6What is reading? WHAT DOES READING LEAD TO? RESPONSES KNOWLEDGE, NEW UNDERSTANDING, PERFORM REQUIRED ACTIONDECODES
7What is reading? WHAT DOES READING INVOLVE? identifying the words in print (word recognition),constructing an understanding from them (comprehension)identifying words and making meaning so that reading is automatic and accurate (fluency)
8What is reading?Reading in general is defined as interpreting means reacting to a written text as piece of communication. In other words, we assume some communicative intent on the writer’s part which the reader has some purpose in attempting to understand. Reading in its fullest sense involves weaving together word recognition and comprehension in a fluent manner. These three processes are complex, and each is important
9Reading PurposesWhat could the reading purpose of each person be?
10Reading purposes … There are 3 general categories of reading purposes: Reading for survivalReading for learningReading for pleasure
11Reading purposes … Why do people read and what motivates them to read? Survival in the real world (e.g. notices, train schedules, manuals etc.)Intellectual profit (useful content, understand the world better)Pleasure (gives pleasure e.g. reading literature)
12TAKE A BREAKList down all the kinds of texts (in any language) that you have read in the past one month. What kind of reading (survival, learning or pleasure) does each of the text represent? For example, hand phone manual (reading for survival/life-support system).
13Aims of teaching reading… The KSSR objectives for reading specifies that at the end of Year 6, students should be able to read and comprehend a range of English texts for information and enjoyment, as well as appreciate and demonstrate understanding of English language literary or creative works for enjoyment
14Aims of teaching reading… Help students become independent readers.Teach how to use context, dictionary, table of contents, etc.Develop response to a text.Develop creative and critical thinking when responding to a text.Help students read with adequate understanding.Read for meaning rather than reading words.Help pupils read at appropriate speed.Read different texts at different speeds.Help students read silently.Read silently - human mind and eye work faster than the mouth.
15Types of Classroom Reading Oral ReadingSilent ReadingIntensiveExtensive
16Oral reading… Beginning and intermediate levels Check on students’ processing skills and pronunciationEncourage active participationLearn to incorporate variations in pitch, tone, pace, volume, pauses, eye-contact, questions and comments in order to produce a fluent and enjoyable delivery.But not an authentic language activity
17Silent reading… Helps concentrate on what they are reading Form mental pictures of the topic being discussedDevelop strategies they need for reading fast, and with better comprehensionDevelop the skills of reading for a purpose - focus on understanding the content, not pronunciation2 major components: intensive and extensive reading.
18Silent reading: Intensive reading Reading to understand meaning in greater detailClassroom-oriented activity - focus on linguistic or semantic details of a passage (grammatical forms, discourse markers, etc.)2 advantages:Beginner & intermediate level of students - fastest way to build vocabulary. Advanced level students - encourage develop strategiesFocuses on items or strategies that apply to any text, requires students to read the text, provides useful feedback for the students and the teacher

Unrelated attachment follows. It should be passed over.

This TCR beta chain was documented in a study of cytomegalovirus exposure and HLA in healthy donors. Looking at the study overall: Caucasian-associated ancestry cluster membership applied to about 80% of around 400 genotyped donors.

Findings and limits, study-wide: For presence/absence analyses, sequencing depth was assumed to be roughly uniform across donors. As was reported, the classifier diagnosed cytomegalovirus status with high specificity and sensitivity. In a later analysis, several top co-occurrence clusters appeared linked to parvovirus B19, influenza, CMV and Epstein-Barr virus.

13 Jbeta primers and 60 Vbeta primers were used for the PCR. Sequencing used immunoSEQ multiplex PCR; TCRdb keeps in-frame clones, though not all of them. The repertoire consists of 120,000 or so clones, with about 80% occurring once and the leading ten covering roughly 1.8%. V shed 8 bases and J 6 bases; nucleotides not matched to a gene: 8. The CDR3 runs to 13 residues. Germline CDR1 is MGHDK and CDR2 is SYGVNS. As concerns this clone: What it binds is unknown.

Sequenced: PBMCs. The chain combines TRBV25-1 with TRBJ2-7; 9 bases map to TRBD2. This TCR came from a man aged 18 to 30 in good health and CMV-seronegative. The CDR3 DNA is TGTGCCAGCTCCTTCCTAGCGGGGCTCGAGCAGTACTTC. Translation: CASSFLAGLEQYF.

19Silent reading: Extensive reading Mostly performed outside of the classroomBuilds confidence and enjoyment - comprehension of main ideas, not for specific details.Complements as extra-curricular activity where students read out of classAdvantages include developing reading habit amongst students, gaining more confidence in reading, improving their attitude towards reading and becoming more motivated to read.
20Factors Influencing Reading First language literacy,Level of proficiency in EnglishBackground knowledge
21Factors Influencing Reading… L1literacyinfluences speed & manner of reading in English.L1 reading ability may be easily transferred to English.Positive feeling towards L2 reading comes from positive attitude towards L1 reading (Yamashita, 2004)Teachers should understand learners' reading attitudes in the first as well as in the second language.
22Factors Influencing Reading… Level of proficiency in EnglishSkilled L1 readers resort to employing poor reading strategies due to lack of L2 proficiencyThey may face problems with relating the printed words with oral knowledge and using it, understanding concepts in print, and predicting what will be encountered in print.Teachers should maintain an integrated approach to readingEngage students in the oral use of the language surrounding the topic that is being read.
23Factors Influencing Reading… Background KnowledgeAllow relate text to their previous experiences - reading bocomes more personalActivating prior knowledge (schemata) - most important aspect of the reading experience.Teachers should ensure students have prior knowledge on the subject related to the reading text in order to assist them in comprehending the textText selection based on students’ prior knowledge, cultural background and interests
24LET’S DISCUSS In a small group, ask each other about learning to read. How did you learn to read your native language?How did you learn to read in the second language?How did your teacher manage the reading lessons?Do you think there were differences in learning to read your first and second languages? If so, what are some of these differences?